Attention Behaviors {Planned Ignoring}

Categories: Interventions | Resources

Yesterday we discussed (at length!) the dire need for teaching a replacement behavior. The reduction interventions will NOT work (or not work so well or quickly) without that vital first step. While you are working on teaching or shaping up an appropriate behavior – you can also implement interventions to reduce the problem behavior. One great intervention to start with for attention behaviors is planned ignoring. It’s a simple concept – the behavior functions to get attention. If you remove attention, the student will no longer be getting anything out of the behavior and will stop. If only it were always so simple in real life.

You can implement planned ignoring by simply ignoring the inappropriate response. When the student engages in the behavior, go not provide attention for inappropriate response. The are a few guidelines to running this successfully and also a few things to watch out for.

  • Be explicit with your staff about implementing this intervention. If one staff member provides attention, it will ruin your chances at really seeing a decrease. Consider letting the lunch room workers, case manager, social worker, etc. about this intervention. Whoever might possibly walk into your room.

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  • If you aren’t able to ignore the response, you can provide attention that is of lower magnitude or less frequently.
  • Teach the rest of your class the meaning of the word “ignore.” This has been a godsend in my classroom. When are implementing planned ignoring – I can tell my other students, “Just ignore it” and they all go busily on with their day.

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Warning: I don’t want to scare yo away from this intervention because it can be amazingly powerful and effective but I want you to be prepared. When a response no longer functions to gain attention, there may be a temporary increase in behaviors and/or aggression. Think about when an elevator button breaks. You press it once, you press it again. Then what do you do? You jam and jam on that button thinking that somehow the strength and frequency of your pushes will pull that elevator down towards you. With planned ignoring, the behavior will likely get worse immediately.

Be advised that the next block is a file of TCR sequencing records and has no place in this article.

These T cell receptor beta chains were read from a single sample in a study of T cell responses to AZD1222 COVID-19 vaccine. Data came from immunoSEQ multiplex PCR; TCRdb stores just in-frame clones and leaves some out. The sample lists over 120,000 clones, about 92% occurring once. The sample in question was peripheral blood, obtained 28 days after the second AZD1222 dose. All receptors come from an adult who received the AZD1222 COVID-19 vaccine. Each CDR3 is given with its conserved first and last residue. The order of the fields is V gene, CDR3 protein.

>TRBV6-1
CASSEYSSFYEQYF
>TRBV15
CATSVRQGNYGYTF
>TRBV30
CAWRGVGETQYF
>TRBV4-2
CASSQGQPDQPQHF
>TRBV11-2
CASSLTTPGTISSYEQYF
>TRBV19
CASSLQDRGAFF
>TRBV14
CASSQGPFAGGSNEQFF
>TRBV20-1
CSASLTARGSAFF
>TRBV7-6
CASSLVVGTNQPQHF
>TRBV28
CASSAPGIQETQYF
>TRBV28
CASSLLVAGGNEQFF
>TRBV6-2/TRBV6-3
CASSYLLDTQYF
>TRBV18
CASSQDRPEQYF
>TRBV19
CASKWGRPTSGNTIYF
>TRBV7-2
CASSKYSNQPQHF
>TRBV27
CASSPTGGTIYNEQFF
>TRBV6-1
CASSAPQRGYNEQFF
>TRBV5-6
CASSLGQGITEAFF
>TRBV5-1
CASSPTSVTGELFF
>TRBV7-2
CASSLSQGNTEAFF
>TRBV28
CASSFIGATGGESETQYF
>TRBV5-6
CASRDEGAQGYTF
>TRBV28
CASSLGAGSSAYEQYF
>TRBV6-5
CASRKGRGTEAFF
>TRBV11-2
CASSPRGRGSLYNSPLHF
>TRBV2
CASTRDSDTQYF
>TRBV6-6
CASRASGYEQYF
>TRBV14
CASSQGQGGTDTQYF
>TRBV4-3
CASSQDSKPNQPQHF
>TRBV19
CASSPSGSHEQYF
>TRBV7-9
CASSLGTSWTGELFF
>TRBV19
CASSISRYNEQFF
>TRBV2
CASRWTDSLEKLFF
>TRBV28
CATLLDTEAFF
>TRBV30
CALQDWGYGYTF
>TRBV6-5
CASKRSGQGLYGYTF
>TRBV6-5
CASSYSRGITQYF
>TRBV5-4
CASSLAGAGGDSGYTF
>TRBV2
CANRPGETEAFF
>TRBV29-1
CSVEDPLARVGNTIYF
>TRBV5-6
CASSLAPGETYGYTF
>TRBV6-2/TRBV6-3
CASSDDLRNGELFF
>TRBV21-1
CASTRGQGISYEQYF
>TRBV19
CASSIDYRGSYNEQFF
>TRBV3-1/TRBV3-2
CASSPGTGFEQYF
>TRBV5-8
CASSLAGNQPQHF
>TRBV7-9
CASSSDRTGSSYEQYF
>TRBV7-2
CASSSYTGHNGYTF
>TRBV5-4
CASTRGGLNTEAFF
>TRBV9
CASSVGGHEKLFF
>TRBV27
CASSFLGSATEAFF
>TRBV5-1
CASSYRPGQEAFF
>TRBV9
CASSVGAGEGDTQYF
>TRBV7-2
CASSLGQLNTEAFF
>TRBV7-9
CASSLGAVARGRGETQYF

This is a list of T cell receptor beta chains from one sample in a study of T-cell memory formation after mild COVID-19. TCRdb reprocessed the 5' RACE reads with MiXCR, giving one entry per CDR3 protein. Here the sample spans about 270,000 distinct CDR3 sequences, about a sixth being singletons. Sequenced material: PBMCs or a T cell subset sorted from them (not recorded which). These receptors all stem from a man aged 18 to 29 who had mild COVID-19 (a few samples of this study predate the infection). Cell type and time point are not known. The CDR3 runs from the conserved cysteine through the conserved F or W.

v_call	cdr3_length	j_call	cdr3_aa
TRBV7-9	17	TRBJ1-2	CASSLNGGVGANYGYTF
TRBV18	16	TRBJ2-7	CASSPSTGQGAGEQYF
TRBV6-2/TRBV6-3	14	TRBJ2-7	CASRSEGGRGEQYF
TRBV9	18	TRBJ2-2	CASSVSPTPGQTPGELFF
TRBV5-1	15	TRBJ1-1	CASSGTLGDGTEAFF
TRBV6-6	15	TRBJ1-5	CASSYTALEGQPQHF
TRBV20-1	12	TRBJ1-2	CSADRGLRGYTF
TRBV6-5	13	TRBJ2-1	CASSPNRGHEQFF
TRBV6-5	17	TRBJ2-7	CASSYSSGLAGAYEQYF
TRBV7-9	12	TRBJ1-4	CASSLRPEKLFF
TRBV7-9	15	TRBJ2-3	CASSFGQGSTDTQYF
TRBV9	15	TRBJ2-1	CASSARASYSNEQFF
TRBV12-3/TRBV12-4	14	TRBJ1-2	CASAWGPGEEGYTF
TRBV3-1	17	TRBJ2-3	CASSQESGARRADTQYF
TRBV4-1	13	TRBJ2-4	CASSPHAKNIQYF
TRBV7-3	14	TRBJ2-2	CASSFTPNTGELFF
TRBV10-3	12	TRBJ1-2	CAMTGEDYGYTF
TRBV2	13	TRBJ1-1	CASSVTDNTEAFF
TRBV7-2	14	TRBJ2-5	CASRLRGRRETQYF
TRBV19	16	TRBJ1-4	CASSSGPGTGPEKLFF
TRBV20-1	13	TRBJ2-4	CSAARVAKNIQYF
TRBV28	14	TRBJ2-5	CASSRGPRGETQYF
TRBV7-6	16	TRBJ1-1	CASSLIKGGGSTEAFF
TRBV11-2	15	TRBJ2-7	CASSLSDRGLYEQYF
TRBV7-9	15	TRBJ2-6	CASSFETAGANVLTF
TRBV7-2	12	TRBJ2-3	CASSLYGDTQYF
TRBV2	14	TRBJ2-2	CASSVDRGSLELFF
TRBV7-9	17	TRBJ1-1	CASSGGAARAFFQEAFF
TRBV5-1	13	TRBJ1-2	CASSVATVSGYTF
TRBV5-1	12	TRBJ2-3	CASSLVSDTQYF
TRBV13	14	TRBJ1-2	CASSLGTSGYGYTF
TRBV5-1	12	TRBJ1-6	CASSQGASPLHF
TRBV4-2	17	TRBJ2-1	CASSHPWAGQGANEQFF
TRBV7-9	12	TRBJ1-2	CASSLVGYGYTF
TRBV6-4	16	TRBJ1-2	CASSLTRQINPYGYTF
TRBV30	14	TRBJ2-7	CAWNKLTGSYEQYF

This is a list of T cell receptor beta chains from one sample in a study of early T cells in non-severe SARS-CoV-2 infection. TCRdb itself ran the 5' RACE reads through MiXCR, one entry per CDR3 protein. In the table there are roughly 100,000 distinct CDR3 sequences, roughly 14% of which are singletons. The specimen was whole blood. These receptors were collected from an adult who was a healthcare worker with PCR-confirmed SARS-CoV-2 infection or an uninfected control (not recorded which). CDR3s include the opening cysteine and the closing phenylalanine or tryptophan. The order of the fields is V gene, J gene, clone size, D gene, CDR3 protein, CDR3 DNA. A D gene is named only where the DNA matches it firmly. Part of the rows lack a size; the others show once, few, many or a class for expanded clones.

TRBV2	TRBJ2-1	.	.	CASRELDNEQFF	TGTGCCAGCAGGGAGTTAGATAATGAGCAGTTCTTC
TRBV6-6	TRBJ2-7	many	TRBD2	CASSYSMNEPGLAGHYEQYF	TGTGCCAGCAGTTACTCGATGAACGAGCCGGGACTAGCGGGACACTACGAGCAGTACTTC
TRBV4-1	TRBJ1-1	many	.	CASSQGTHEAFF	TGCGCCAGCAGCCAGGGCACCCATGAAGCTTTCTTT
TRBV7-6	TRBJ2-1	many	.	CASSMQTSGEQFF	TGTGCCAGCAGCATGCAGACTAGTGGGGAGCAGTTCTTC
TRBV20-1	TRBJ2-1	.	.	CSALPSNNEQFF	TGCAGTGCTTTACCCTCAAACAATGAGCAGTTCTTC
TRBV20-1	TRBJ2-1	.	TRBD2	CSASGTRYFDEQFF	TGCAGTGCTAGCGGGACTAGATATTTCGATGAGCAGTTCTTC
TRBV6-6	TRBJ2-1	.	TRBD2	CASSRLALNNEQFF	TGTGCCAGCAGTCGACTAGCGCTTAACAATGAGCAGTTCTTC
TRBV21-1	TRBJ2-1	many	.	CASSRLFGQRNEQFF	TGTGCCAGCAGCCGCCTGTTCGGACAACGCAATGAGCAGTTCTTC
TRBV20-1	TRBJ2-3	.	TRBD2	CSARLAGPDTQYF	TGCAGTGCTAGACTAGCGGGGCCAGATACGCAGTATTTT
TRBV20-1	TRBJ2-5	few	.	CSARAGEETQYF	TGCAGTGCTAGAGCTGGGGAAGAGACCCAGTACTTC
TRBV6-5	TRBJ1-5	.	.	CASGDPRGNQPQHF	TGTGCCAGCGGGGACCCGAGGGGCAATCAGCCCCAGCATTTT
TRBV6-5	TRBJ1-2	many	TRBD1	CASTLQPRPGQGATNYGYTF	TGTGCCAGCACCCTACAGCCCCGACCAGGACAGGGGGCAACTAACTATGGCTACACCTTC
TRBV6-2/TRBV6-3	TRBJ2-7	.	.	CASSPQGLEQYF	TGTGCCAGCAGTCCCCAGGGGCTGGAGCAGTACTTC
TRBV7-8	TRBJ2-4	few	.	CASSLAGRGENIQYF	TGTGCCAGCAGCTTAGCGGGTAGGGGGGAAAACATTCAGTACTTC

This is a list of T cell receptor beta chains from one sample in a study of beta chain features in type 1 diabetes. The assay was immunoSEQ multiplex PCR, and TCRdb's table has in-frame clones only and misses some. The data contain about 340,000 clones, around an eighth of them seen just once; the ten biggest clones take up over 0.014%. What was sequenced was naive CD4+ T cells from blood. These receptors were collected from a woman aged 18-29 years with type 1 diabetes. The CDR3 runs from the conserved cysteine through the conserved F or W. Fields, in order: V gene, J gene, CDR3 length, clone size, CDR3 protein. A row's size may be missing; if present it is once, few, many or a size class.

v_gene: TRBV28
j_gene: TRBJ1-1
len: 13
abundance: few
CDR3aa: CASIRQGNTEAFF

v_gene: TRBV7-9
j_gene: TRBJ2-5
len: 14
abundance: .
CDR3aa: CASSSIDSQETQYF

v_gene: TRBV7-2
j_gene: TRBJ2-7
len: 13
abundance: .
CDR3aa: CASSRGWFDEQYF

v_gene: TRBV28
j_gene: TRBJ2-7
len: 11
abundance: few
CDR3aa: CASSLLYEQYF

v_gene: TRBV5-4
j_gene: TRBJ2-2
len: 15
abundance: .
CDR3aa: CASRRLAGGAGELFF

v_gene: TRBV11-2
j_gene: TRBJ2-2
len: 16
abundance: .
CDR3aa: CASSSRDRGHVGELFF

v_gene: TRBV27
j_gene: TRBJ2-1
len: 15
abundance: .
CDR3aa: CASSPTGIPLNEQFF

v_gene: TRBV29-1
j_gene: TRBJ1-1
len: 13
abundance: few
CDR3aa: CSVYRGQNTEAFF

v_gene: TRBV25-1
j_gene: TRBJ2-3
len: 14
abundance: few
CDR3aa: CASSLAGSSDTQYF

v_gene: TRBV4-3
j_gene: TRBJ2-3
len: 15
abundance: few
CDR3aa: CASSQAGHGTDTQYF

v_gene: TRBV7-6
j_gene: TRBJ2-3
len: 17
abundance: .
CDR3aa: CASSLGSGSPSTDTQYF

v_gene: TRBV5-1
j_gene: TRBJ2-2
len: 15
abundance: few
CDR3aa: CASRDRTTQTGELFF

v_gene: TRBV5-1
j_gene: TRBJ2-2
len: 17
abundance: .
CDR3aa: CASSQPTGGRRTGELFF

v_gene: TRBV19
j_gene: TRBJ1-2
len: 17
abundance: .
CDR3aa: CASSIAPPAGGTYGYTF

Withstand the increase. Providing attention for increased behaviors will only teach student to escalate responses. The increase will be temporary. For me – when I see these – I rejoice. You think I am nuts but when I see a burst in behaviors – I know I hit the nail on the head on got the right function. So buckle down and brave the storm. You can do it!

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One major caveat on when you should NOT utilize planned ignoring. Safety Risk situations. Some responses are too dangerous to ignore (extreme aggression or self-injurious behavior). Planned ignoring should not be used with these behaviors.

Some behaviors may be impossible to ignore. When attention is to gain peer attention and your student is often around peers (that cannot be taught to ignore). Whipping out your private parts in the lunchroom cannot be ignored not matter how hard you try to teach a bunch of 5th graders to ignore.

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This post is part of Summer Series: Reducing Problem Behavior. Click here to see more in this series!

The Autism Helper - Summer Series



  1. Fabulous suggestion! I used this with one of my students this year, but you are right, if not everyone involved is on board, then it will not work. Happily, my Autism Coach joined me on this when the “nicey nice” methods didn’t work for her (providing extra attention and rewards when a negative behavior takes place). That approach can be quite frustrating for me to watch. After everyone in our department was told to ignore this students behavior in the hallway, we had to then deal with our Gen. Ed. teachers, other assistants, etc. They would provide oodles of attention and made my job more challenging. The behavior was never fully resolved due to this. I love your posts and will keep reading! 🙂

    Debbie Singer
    Autism Educators, Inc.

  2. This is so fabulous – I love the idea of posting the note about planned ignoring, and making sure EVERYONE is on board and knows what you’re doing! I would have OTs and Speech come in and would play right into what the student was doing, and what we were trying to stop. I swear I could almost hear the evil villain laugh – muahhahahahha – from the child haha!